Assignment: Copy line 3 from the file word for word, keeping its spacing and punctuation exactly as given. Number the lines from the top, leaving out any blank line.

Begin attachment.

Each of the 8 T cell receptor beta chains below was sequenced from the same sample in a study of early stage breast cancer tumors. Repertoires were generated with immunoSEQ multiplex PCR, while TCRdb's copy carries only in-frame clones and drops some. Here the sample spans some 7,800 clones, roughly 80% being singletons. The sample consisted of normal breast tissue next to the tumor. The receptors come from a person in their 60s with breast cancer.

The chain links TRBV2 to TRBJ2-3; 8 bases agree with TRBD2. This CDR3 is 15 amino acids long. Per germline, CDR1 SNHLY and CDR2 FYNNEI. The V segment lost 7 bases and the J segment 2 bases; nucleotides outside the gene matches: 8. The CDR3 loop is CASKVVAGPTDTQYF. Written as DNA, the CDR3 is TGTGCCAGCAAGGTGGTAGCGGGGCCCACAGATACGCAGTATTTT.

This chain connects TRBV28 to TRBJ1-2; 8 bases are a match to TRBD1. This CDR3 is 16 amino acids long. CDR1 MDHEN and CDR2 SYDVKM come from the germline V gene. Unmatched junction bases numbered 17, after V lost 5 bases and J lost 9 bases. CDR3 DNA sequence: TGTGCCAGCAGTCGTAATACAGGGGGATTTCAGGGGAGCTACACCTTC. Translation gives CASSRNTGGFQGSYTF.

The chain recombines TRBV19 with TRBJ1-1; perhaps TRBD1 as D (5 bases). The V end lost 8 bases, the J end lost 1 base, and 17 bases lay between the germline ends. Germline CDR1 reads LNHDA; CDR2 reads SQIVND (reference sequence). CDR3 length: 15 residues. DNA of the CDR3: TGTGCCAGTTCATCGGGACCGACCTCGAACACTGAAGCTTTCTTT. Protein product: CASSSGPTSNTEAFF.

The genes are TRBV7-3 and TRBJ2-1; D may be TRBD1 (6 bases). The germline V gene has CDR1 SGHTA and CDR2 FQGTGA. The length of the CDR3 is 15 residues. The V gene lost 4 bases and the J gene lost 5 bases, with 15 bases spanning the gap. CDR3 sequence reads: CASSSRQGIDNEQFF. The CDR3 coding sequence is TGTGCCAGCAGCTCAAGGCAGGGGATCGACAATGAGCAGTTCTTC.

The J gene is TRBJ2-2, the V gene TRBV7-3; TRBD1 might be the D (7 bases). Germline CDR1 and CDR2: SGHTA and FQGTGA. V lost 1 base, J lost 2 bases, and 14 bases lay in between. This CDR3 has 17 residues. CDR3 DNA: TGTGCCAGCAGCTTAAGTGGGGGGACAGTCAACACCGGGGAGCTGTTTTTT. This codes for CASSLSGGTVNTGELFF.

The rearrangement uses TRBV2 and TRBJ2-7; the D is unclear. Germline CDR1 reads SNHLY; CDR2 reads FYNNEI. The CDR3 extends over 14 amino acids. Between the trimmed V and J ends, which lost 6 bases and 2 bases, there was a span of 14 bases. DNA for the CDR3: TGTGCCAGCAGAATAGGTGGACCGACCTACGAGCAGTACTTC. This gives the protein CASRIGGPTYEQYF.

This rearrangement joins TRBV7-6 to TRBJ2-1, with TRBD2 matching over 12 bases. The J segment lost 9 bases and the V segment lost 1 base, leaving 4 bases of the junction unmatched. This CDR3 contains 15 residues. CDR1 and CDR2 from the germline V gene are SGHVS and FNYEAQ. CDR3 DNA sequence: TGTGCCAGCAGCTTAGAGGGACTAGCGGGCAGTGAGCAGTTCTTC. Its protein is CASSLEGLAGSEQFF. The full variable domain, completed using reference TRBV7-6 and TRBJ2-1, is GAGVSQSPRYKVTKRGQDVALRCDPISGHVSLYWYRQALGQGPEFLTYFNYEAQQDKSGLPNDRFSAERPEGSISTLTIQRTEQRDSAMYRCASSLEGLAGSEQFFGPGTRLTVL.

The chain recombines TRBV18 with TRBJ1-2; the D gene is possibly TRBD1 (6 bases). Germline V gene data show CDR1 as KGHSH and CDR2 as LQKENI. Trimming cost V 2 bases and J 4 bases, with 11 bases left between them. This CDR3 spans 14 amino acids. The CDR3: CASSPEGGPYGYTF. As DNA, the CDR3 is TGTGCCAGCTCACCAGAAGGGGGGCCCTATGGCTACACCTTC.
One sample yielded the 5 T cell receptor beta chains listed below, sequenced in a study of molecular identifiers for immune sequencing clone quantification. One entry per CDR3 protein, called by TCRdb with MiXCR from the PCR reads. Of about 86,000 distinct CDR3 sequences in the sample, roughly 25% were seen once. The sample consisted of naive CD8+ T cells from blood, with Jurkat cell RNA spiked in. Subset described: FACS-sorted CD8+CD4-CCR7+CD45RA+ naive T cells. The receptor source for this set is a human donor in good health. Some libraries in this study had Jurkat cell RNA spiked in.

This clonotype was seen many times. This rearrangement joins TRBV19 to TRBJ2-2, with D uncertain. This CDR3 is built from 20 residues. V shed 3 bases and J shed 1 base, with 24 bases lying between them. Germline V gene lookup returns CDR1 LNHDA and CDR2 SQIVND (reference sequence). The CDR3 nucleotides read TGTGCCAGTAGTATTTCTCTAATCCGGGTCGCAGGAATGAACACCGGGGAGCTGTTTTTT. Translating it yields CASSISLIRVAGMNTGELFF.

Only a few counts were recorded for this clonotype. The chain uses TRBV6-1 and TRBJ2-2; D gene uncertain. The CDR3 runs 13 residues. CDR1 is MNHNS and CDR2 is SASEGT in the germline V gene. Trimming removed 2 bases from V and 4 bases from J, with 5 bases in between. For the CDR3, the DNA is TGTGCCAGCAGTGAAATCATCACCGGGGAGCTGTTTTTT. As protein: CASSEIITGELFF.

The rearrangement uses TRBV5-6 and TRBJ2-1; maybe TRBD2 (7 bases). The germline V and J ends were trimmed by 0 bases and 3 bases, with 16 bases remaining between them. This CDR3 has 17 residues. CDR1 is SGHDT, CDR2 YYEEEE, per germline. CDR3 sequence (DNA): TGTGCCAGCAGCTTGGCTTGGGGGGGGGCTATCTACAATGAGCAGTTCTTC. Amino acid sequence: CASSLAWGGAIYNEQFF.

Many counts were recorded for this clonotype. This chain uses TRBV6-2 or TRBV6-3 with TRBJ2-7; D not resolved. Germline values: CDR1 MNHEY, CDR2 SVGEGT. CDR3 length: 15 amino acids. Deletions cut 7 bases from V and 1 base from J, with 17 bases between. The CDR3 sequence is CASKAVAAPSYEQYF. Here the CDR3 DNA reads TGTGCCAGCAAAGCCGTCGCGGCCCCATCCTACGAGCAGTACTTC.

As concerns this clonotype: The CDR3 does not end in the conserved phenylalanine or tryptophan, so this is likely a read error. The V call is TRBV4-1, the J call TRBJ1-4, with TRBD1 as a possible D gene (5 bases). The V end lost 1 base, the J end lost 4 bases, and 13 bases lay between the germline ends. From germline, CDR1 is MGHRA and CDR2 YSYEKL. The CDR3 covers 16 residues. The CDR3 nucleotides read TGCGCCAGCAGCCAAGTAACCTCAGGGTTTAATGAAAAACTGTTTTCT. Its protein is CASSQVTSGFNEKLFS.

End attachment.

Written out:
This chain connects TRBV28 to TRBJ1-2; 8 bases are a match to TRBD1. This CDR3 is 16 amino acids long. CDR1 MDHEN and CDR2 SYDVKM come from the germline V gene. Unmatched junction bases numbered 17, after V lost 5 bases and J lost 9 bases. CDR3 DNA sequence: TGTGCCAGCAGTCGTAATACAGGGGGATTTCAGGGGAGCTACACCTTC. Translation gives CASSRNTGGFQGSYTF.